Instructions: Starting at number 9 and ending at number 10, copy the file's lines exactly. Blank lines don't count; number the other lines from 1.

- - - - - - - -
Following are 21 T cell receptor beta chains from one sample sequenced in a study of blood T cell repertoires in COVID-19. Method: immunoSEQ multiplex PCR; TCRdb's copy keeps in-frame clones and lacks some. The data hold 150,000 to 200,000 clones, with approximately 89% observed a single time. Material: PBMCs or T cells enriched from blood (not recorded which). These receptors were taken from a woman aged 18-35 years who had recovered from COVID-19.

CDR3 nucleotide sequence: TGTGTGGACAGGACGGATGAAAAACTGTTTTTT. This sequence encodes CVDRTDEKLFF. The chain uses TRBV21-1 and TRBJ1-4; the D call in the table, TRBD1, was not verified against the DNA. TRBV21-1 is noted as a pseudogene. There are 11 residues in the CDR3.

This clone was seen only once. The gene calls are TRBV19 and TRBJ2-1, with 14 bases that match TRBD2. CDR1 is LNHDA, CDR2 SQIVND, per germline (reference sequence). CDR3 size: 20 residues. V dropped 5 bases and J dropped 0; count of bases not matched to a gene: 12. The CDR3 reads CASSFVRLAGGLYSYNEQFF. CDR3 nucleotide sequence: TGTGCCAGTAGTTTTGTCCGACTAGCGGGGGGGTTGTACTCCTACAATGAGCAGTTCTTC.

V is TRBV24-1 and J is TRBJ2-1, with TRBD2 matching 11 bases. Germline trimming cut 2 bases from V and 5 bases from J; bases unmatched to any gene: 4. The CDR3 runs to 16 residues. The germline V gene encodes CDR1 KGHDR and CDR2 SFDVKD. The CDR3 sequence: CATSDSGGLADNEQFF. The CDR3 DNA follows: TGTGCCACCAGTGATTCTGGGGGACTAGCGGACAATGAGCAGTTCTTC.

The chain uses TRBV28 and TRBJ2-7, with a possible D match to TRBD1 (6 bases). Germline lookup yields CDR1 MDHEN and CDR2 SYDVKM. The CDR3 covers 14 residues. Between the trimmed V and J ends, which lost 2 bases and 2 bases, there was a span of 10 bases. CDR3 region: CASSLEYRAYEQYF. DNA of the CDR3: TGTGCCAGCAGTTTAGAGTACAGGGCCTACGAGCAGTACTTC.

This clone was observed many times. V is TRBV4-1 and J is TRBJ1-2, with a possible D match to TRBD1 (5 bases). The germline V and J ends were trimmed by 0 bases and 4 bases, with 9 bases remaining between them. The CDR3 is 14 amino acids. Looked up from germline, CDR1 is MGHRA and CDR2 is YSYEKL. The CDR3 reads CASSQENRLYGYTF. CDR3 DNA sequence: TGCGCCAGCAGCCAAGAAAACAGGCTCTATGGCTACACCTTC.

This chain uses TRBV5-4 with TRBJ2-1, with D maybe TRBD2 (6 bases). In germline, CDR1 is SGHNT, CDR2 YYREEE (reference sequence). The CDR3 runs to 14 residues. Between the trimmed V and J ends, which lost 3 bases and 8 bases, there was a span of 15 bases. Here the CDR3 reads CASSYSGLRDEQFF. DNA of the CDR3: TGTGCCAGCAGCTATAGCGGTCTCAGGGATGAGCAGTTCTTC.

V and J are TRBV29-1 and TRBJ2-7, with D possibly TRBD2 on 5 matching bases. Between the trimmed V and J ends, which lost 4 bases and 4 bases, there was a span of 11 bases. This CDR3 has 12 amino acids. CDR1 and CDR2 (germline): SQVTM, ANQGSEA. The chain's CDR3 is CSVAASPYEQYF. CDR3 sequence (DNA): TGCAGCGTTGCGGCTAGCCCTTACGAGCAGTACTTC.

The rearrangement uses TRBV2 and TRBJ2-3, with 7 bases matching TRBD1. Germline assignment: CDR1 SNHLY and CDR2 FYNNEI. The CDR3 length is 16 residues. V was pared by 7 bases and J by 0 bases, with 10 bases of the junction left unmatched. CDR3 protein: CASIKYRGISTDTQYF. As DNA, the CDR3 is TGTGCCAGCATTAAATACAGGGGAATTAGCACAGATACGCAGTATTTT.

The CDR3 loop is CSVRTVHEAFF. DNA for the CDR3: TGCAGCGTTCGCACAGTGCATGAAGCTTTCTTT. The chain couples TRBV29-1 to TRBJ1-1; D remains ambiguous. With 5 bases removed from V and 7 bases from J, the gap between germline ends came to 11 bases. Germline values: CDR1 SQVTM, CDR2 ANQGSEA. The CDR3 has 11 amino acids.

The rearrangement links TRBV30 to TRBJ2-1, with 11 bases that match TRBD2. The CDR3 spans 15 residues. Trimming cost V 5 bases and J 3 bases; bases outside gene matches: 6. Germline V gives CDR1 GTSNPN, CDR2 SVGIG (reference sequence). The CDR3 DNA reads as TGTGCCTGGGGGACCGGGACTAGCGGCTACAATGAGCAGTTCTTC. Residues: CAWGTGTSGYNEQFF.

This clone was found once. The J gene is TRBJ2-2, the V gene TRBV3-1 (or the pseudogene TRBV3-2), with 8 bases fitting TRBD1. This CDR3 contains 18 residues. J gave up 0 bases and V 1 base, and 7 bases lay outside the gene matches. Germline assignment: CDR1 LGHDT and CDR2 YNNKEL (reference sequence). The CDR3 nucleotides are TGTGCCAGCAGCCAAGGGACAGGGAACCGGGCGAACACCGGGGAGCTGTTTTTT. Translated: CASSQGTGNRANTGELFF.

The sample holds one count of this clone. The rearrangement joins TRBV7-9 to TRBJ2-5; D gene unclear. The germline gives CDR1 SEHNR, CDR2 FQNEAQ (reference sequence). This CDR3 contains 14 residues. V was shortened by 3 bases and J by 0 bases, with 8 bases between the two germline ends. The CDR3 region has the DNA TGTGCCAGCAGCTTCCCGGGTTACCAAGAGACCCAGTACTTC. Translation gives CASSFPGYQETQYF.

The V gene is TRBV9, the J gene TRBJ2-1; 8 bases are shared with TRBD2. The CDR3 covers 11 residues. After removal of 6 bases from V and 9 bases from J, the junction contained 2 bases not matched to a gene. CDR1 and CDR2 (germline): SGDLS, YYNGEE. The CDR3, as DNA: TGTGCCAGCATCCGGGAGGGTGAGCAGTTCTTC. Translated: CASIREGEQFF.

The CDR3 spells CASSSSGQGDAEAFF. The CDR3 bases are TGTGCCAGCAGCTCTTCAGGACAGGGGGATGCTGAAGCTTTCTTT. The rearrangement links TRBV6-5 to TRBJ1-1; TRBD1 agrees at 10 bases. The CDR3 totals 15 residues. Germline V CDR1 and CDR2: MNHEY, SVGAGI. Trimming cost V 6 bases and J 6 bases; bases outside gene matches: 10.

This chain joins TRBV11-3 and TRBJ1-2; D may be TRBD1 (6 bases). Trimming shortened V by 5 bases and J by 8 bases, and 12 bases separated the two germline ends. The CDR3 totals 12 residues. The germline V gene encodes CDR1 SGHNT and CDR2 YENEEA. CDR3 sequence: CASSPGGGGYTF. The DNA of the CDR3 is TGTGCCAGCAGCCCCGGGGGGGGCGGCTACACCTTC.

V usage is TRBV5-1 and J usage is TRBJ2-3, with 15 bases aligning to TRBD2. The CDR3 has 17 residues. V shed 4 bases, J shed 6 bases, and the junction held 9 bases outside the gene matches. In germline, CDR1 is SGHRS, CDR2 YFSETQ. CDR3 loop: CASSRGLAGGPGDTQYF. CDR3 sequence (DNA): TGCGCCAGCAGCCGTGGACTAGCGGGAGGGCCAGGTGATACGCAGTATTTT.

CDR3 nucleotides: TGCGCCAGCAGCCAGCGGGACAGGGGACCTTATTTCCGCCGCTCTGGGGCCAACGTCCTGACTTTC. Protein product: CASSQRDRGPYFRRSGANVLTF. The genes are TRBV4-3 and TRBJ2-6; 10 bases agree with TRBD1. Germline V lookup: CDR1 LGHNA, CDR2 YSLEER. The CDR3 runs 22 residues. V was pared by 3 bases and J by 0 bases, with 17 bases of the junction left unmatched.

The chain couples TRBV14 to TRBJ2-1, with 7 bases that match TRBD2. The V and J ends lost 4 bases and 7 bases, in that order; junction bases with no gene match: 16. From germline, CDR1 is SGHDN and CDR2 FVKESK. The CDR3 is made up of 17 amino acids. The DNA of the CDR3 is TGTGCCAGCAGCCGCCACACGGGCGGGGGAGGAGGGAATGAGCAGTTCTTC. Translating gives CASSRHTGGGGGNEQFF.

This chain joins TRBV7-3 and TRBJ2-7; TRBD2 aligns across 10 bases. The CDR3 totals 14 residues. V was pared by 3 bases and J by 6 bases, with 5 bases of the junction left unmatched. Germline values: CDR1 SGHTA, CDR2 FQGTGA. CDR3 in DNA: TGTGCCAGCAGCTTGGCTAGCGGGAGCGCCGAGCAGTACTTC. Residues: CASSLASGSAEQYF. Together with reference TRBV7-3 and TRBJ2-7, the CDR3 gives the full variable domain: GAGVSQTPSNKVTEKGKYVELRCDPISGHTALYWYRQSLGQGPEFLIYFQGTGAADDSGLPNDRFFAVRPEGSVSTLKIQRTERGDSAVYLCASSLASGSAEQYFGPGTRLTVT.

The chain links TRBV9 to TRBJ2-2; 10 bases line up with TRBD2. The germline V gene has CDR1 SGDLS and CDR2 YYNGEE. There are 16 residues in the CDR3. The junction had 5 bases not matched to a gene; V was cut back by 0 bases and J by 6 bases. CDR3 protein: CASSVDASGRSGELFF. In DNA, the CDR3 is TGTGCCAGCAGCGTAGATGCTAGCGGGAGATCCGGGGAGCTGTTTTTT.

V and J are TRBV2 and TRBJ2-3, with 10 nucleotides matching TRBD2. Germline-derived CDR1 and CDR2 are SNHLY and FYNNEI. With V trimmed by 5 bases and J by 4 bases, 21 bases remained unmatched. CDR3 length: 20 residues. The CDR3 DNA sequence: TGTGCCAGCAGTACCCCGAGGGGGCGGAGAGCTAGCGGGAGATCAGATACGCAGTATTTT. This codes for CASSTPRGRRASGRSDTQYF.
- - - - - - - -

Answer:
The rearrangement uses TRBV2 and TRBJ2-3, with 7 bases matching TRBD1. Germline assignment: CDR1 SNHLY and CDR2 FYNNEI. The CDR3 length is 16 residues. V was pared by 7 bases and J by 0 bases, with 10 bases of the junction left unmatched. CDR3 protein: CASIKYRGISTDTQYF. As DNA, the CDR3 is TGTGCCAGCATTAAATACAGGGGAATTAGCACAGATACGCAGTATTTT.

The CDR3 loop is CSVRTVHEAFF. DNA for the CDR3: TGCAGCGTTCGCACAGTGCATGAAGCTTTCTTT. The chain couples TRBV29-1 to TRBJ1-1; D remains ambiguous. With 5 bases removed from V and 7 bases from J, the gap between germline ends came to 11 bases. Germline values: CDR1 SQVTM, CDR2 ANQGSEA. The CDR3 has 11 amino acids.